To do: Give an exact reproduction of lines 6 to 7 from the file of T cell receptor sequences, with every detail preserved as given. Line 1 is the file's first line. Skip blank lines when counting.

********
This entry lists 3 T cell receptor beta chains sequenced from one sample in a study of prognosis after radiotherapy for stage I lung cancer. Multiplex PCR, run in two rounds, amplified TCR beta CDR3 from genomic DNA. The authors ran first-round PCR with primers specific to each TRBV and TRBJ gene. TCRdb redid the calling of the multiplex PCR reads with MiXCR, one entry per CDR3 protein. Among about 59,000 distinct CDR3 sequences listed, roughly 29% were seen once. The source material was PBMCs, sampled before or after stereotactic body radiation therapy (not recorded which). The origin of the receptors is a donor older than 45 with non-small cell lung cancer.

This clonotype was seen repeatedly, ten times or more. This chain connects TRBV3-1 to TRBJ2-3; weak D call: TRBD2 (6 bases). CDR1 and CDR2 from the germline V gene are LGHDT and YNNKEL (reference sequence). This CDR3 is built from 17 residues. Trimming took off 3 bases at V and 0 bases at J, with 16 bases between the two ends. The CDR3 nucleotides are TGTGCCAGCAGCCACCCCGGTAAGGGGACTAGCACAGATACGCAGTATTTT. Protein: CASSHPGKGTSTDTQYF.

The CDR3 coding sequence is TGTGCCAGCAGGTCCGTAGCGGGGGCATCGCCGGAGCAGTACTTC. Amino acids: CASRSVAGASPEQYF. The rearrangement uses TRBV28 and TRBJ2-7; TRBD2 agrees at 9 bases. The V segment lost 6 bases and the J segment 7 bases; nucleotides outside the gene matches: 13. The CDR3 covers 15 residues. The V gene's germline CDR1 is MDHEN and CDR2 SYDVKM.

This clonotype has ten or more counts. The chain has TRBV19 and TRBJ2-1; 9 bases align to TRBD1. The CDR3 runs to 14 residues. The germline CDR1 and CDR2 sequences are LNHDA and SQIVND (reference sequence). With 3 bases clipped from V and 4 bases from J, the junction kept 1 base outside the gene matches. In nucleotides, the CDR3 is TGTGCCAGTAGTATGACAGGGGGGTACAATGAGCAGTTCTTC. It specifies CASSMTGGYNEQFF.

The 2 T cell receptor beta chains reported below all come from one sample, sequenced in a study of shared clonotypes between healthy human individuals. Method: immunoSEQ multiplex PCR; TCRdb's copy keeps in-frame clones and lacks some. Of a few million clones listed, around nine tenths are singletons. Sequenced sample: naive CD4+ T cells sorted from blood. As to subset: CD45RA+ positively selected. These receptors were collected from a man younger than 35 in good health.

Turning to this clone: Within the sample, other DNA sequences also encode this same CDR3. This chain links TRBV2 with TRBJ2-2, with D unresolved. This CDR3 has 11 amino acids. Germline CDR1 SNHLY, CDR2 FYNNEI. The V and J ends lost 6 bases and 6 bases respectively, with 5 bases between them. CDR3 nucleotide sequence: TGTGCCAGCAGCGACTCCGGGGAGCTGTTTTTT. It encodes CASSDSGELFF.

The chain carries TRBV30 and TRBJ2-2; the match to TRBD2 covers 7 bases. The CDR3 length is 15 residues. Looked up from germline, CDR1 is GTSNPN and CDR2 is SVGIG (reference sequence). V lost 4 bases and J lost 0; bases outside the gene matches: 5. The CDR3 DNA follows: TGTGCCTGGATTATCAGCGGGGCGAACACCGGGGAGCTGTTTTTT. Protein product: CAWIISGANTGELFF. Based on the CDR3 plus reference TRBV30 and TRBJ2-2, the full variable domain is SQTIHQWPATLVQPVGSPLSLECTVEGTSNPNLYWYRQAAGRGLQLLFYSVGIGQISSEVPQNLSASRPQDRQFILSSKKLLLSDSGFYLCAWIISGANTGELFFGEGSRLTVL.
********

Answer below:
Turning to this clone: Within the sample, other DNA sequences also encode this same CDR3. This chain links TRBV2 with TRBJ2-2, with D unresolved. This CDR3 has 11 amino acids. Germline CDR1 SNHLY, CDR2 FYNNEI. The V and J ends lost 6 bases and 6 bases respectively, with 5 bases between them. CDR3 nucleotide sequence: TGTGCCAGCAGCGACTCCGGGGAGCTGTTTTTT. It encodes CASSDSGELFF.

The chain carries TRBV30 and TRBJ2-2; the match to TRBD2 covers 7 bases. The CDR3 length is 15 residues. Looked up from germline, CDR1 is GTSNPN and CDR2 is SVGIG (reference sequence). V lost 4 bases and J lost 0; bases outside the gene matches: 5. The CDR3 DNA follows: TGTGCCTGGATTATCAGCGGGGCGAACACCGGGGAGCTGTTTTTT. Protein product: CAWIISGANTGELFF. Based on the CDR3 plus reference TRBV30 and TRBJ2-2, the full variable domain is SQTIHQWPATLVQPVGSPLSLECTVEGTSNPNLYWYRQAAGRGLQLLFYSVGIGQISSEVPQNLSASRPQDRQFILSSKKLLLSDSGFYLCAWIISGANTGELFFGEGSRLTVL.